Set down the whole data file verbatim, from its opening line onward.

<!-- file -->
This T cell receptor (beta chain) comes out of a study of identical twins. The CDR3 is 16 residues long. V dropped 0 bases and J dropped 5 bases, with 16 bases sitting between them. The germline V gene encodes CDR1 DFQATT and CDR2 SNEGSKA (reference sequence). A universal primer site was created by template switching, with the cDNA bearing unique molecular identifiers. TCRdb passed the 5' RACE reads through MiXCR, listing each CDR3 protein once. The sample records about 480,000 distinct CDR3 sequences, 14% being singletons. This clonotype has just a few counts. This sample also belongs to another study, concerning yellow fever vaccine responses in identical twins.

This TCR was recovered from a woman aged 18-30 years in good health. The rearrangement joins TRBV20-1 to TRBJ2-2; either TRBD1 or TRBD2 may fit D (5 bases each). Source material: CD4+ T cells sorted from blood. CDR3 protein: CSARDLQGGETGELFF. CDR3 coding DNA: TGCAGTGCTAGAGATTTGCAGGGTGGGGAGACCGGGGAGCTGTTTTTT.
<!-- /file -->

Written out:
This T cell receptor (beta chain) comes out of a study of identical twins. The CDR3 is 16 residues long. V dropped 0 bases and J dropped 5 bases, with 16 bases sitting between them. The germline V gene encodes CDR1 DFQATT and CDR2 SNEGSKA (reference sequence). A universal primer site was created by template switching, with the cDNA bearing unique molecular identifiers. TCRdb passed the 5' RACE reads through MiXCR, listing each CDR3 protein once. The sample records about 480,000 distinct CDR3 sequences, 14% being singletons. This clonotype has just a few counts. This sample also belongs to another study, concerning yellow fever vaccine responses in identical twins.

This TCR was recovered from a woman aged 18-30 years in good health. The rearrangement joins TRBV20-1 to TRBJ2-2; either TRBD1 or TRBD2 may fit D (5 bases each). Source material: CD4+ T cells sorted from blood. CDR3 protein: CSARDLQGGETGELFF. CDR3 coding DNA: TGCAGTGCTAGAGATTTGCAGGGTGGGGAGACCGGGGAGCTGTTTTTT.